MR hardware engineering

We have a strong pedigree in MRI hardware engineering, including pioneering work on RF coil, noble gas nuclear hyperpolarisation, and low field MRI hardware development.

RF coils built at The University of Sheffield

RF coils

The radiofrequency (RF) coil is the closest instrument to the subject under examination in MRI. It is the final component in the transmit chain—determining the uniformity of flip angle and power efficiency—and the first component in the receive chain—determining the image quality. The RF coil is a series resonant circuit, wherein the inductor is a distributed component capable of generating and detecting near-field oscillating magnetic fields. During transmission, the RF coil generates an oscillating magnetic field orthogonal to the static magnetic field, tipping the bulk magnetisation of the sample and the receiver RF coil detects this signal before it decays. 

The oscillating magnetic field interacts with the bulk magnetisation of the sample only when the frequency is the same as the Larmor frequency. Different nuclei have discrete Larmor frequencies according to their gyromagnetic ratios:

Nucleus Gyromagnetic Ratio  (MHz / T)
1H 42.6
3He -32.4
13C 10.7
19F 40.1
129Xe -11.8

Detection of each nuclei requires dedicated multi-tuned RF coils, or sets of coils that resonate at multiple frequencies, thereby imposing RF engineering challenges to enable multinuclear MR capabilities whilst electrically isolating resonant circuits and minimising losses. Resolving these challenges by designing novel RF circuits, components and multinuclear RF coils is the primary focus of engineering research at the POLARIS group - with an intent to apply such technology in the clinical setting. 

32 channel 3He receiver array
32 channel 3He receiver array with asymmetrical elliptical birdcage Tx

X-nuclei RF coils 

There are few commercially available RF coils for X-nuclear (non-1H) applications, especially when the anatomy of interest is specific, for example brain, lungs, breast and kidneys. In addition, x-nuclei typically resonate at much lower frequencies compared to 1H, which adds additional challenges to circumvent poor sample loading and filling factor. As such, X-nuclei RF coils often need to be developed in house for specific needs.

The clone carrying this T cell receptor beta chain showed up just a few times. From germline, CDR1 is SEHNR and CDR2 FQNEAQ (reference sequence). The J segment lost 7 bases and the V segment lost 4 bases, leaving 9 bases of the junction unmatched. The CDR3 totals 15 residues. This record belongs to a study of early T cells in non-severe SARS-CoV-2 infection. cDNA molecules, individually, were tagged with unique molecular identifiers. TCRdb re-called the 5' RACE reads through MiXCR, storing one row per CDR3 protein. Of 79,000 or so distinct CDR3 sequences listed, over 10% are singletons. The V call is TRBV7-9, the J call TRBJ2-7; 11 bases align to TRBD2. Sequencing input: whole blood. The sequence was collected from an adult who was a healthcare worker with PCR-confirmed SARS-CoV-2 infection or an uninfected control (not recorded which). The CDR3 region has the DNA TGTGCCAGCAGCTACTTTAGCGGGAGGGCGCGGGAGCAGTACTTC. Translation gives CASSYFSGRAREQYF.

Featured Example: 129Xe Brain coils

Two birdcage transmit-receive RF coils at 1.5 T and 3.0 T were developed for MR imaging and spectroscopy of inhaled hyperpolarised 129Xe in the brain. Using these RF coils, we were able to detect five distinct spectroscopic peaks in the human head for the first time.

4 channel 129Xe brain coil
4 channel 129Xe brain coil

Furthermore, a four channel receiver RF coil was developed in house with superior grade copper, and we were able to directly image inhaled hyperpolarised 129Xe in the human brain. We were also able to show that in a stroke patient the region affected by impaired gas-exchange in the brain is much larger than those seen by contemporary imaging methods. 

Multinuclear RF Coils

There are many approaches to build multinuclear RF coils: 

  1. a common resonant structure that resonates at multiple resonant frequencies
  2. switchable RF coils using actively-controlled switches 
  3. multiple RF coils resonating at different resonance frequencies, and that are electrically isolated
  4. using meta-materials
8-element Tx/Rx array for 19F and 1H
8-element Tx/Rx array combined with 6 Rx loops for 19F and 1H at 1.5T

At POLARIS, we have investigated the theory of trap circuits—passive parallel resonant circuits used in series with the RF coil—and we were able to establish an accurate mathematical formula to calculate the component values to build multinuclear RF coils with an arbitrary number of traps. We have demonstrated triple nuclear MR imaging of 129Xe, 3He and 1H, and dual nuclear diffusion imaging of 129Xe and 3He in a breath hold at the same lung inflation state. In addition, we have compared the use of micro-electro-mechanical-systems and PIN diodes for switchable RF 19F-1H coils. 19F is another emerging imaging agent for lung MRI, and the key engineering challenge is the proximity of the resonance frequency to that of protons. We recently proposed an 8 channel distributed transmitter-receiver RF coil with 6 additional receive only channels as the optimal solution for multinuclear imaging of 19F and 1H of the lungs.

People, Projects & Publications


Current Projects / Grants

We have ongoing projects in the development of:

  • High-density RF coils for multinuclear MRI of the lungs, brain and kidney, e.g.
    • 6 channel 129Xe brain RF coil for 3.0 T
    • 8 channel dual-tuned 1H-129Xe RF coil for 1.5/3.0 T
  • Novel circuit components for multinuclear MRI 

Our work in MR hardware engineering is / has been supported by the National Institute for Health Research (NIHR), Medical Research Council (MRC), Global Challenges Research Fund (GCRF), BRC grant awards, a studentship from the Natural Sciences and Engineering Research Council of Canada (NSERC), University of Sheffield faculty scholarships, and collaborative funding from the Memorial Sloan Kettering Cancer Center (MSKCC). Current main grants include:

Past Projects / Grants


We work closely with the following MR industry partners:

  • GE Healthcare
  • Clinical MR Solutions
  • Philips
  • PulseTeq
  • Voxelgrids

Key Publications

Flagship institutes

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